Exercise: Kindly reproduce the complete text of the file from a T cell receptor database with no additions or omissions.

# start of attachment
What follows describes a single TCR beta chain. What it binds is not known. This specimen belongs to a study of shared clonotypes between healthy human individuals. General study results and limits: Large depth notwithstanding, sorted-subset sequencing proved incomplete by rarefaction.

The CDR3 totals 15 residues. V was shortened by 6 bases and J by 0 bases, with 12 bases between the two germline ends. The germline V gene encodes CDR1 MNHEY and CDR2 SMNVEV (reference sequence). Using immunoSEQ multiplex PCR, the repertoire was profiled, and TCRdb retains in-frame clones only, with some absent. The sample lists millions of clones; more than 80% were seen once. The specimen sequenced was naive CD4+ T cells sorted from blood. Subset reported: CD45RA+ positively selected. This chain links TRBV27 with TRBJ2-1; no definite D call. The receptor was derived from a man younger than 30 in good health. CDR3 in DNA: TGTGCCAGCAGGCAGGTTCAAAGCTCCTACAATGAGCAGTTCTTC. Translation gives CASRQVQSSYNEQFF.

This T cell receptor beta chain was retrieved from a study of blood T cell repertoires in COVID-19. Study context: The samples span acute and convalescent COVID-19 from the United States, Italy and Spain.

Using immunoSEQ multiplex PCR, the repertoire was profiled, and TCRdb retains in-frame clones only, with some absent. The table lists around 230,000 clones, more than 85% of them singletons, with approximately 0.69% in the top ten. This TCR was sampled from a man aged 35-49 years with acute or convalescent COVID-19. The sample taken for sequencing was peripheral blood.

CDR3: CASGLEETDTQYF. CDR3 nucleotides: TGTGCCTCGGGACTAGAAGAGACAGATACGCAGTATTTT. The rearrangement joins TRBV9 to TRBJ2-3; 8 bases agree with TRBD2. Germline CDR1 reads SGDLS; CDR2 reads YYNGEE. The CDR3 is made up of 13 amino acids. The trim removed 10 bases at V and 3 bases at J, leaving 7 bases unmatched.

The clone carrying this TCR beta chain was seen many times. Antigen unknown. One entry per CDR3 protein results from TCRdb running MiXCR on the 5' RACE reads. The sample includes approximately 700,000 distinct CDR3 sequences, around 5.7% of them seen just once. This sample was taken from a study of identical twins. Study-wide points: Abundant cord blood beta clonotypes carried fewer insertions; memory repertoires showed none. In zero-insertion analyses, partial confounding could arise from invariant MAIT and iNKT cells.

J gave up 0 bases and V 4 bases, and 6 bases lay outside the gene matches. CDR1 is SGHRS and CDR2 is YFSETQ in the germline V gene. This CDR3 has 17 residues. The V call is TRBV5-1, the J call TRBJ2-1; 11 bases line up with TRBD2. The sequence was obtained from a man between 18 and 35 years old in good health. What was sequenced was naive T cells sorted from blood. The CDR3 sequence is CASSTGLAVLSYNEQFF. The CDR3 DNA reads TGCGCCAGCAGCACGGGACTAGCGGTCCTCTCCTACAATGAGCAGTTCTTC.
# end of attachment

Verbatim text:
What follows describes a single TCR beta chain. What it binds is not known. This specimen belongs to a study of shared clonotypes between healthy human individuals. General study results and limits: Large depth notwithstanding, sorted-subset sequencing proved incomplete by rarefaction.

The CDR3 totals 15 residues. V was shortened by 6 bases and J by 0 bases, with 12 bases between the two germline ends. The germline V gene encodes CDR1 MNHEY and CDR2 SMNVEV (reference sequence). Using immunoSEQ multiplex PCR, the repertoire was profiled, and TCRdb retains in-frame clones only, with some absent. The sample lists millions of clones; more than 80% were seen once. The specimen sequenced was naive CD4+ T cells sorted from blood. Subset reported: CD45RA+ positively selected. This chain links TRBV27 with TRBJ2-1; no definite D call. The receptor was derived from a man younger than 30 in good health. CDR3 in DNA: TGTGCCAGCAGGCAGGTTCAAAGCTCCTACAATGAGCAGTTCTTC. Translation gives CASRQVQSSYNEQFF.

This T cell receptor beta chain was retrieved from a study of blood T cell repertoires in COVID-19. Study context: The samples span acute and convalescent COVID-19 from the United States, Italy and Spain.

Using immunoSEQ multiplex PCR, the repertoire was profiled, and TCRdb retains in-frame clones only, with some absent. The table lists around 230,000 clones, more than 85% of them singletons, with approximately 0.69% in the top ten. This TCR was sampled from a man aged 35-49 years with acute or convalescent COVID-19. The sample taken for sequencing was peripheral blood.

CDR3: CASGLEETDTQYF. CDR3 nucleotides: TGTGCCTCGGGACTAGAAGAGACAGATACGCAGTATTTT. The rearrangement joins TRBV9 to TRBJ2-3; 8 bases agree with TRBD2. Germline CDR1 reads SGDLS; CDR2 reads YYNGEE. The CDR3 is made up of 13 amino acids. The trim removed 10 bases at V and 3 bases at J, leaving 7 bases unmatched.

The clone carrying this TCR beta chain was seen many times. Antigen unknown. One entry per CDR3 protein results from TCRdb running MiXCR on the 5' RACE reads. The sample includes approximately 700,000 distinct CDR3 sequences, around 5.7% of them seen just once. This sample was taken from a study of identical twins. Study-wide points: Abundant cord blood beta clonotypes carried fewer insertions; memory repertoires showed none. In zero-insertion analyses, partial confounding could arise from invariant MAIT and iNKT cells.

J gave up 0 bases and V 4 bases, and 6 bases lay outside the gene matches. CDR1 is SGHRS and CDR2 is YFSETQ in the germline V gene. This CDR3 has 17 residues. The V call is TRBV5-1, the J call TRBJ2-1; 11 bases line up with TRBD2. The sequence was obtained from a man between 18 and 35 years old in good health. What was sequenced was naive T cells sorted from blood. The CDR3 sequence is CASSTGLAVLSYNEQFF. The CDR3 DNA reads TGCGCCAGCAGCACGGGACTAGCGGTCCTCTCCTACAATGAGCAGTTCTTC.